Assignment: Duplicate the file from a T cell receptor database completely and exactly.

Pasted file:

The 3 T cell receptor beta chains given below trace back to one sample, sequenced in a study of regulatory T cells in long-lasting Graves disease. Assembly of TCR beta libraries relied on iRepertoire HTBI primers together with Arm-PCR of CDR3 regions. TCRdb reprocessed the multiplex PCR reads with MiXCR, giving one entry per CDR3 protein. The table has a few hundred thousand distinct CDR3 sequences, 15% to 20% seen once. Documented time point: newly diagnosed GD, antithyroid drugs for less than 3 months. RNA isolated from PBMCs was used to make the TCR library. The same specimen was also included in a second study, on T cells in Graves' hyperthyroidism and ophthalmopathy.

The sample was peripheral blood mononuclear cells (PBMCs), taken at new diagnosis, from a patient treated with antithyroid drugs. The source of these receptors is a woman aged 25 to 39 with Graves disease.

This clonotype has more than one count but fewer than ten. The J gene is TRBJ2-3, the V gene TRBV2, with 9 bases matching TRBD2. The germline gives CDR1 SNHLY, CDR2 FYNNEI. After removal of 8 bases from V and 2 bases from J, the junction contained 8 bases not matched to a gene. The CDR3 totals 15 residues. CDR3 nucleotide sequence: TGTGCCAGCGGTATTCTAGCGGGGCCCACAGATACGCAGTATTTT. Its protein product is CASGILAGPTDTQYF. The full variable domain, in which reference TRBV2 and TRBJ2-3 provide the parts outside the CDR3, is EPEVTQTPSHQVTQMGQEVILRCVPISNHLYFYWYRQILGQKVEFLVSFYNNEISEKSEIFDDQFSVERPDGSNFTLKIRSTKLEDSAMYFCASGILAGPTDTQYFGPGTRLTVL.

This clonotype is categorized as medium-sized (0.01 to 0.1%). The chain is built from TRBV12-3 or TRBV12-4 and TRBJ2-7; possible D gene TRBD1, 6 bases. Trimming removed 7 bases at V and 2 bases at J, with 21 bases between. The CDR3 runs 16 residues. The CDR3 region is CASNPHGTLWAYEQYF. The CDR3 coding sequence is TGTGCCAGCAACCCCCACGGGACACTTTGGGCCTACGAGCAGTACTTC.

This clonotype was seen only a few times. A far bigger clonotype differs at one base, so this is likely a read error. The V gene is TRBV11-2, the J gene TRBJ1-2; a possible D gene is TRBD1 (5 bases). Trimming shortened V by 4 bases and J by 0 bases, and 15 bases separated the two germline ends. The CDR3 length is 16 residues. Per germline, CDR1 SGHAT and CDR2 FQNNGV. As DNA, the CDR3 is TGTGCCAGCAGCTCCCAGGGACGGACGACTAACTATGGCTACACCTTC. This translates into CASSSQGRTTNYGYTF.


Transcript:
The 3 T cell receptor beta chains given below trace back to one sample, sequenced in a study of regulatory T cells in long-lasting Graves disease. Assembly of TCR beta libraries relied on iRepertoire HTBI primers together with Arm-PCR of CDR3 regions. TCRdb reprocessed the multiplex PCR reads with MiXCR, giving one entry per CDR3 protein. The table has a few hundred thousand distinct CDR3 sequences, 15% to 20% seen once. Documented time point: newly diagnosed GD, antithyroid drugs for less than 3 months. RNA isolated from PBMCs was used to make the TCR library. The same specimen was also included in a second study, on T cells in Graves' hyperthyroidism and ophthalmopathy.

The sample was peripheral blood mononuclear cells (PBMCs), taken at new diagnosis, from a patient treated with antithyroid drugs. The source of these receptors is a woman aged 25 to 39 with Graves disease.

This clonotype has more than one count but fewer than ten. The J gene is TRBJ2-3, the V gene TRBV2, with 9 bases matching TRBD2. The germline gives CDR1 SNHLY, CDR2 FYNNEI. After removal of 8 bases from V and 2 bases from J, the junction contained 8 bases not matched to a gene. The CDR3 totals 15 residues. CDR3 nucleotide sequence: TGTGCCAGCGGTATTCTAGCGGGGCCCACAGATACGCAGTATTTT. Its protein product is CASGILAGPTDTQYF. The full variable domain, in which reference TRBV2 and TRBJ2-3 provide the parts outside the CDR3, is EPEVTQTPSHQVTQMGQEVILRCVPISNHLYFYWYRQILGQKVEFLVSFYNNEISEKSEIFDDQFSVERPDGSNFTLKIRSTKLEDSAMYFCASGILAGPTDTQYFGPGTRLTVL.

This clonotype is categorized as medium-sized (0.01 to 0.1%). The chain is built from TRBV12-3 or TRBV12-4 and TRBJ2-7; possible D gene TRBD1, 6 bases. Trimming removed 7 bases at V and 2 bases at J, with 21 bases between. The CDR3 runs 16 residues. The CDR3 region is CASNPHGTLWAYEQYF. The CDR3 coding sequence is TGTGCCAGCAACCCCCACGGGACACTTTGGGCCTACGAGCAGTACTTC.

This clonotype was seen only a few times. A far bigger clonotype differs at one base, so this is likely a read error. The V gene is TRBV11-2, the J gene TRBJ1-2; a possible D gene is TRBD1 (5 bases). Trimming shortened V by 4 bases and J by 0 bases, and 15 bases separated the two germline ends. The CDR3 length is 16 residues. Per germline, CDR1 SGHAT and CDR2 FQNNGV. As DNA, the CDR3 is TGTGCCAGCAGCTCCCAGGGACGGACGACTAACTATGGCTACACCTTC. This translates into CASSSQGRTTNYGYTF.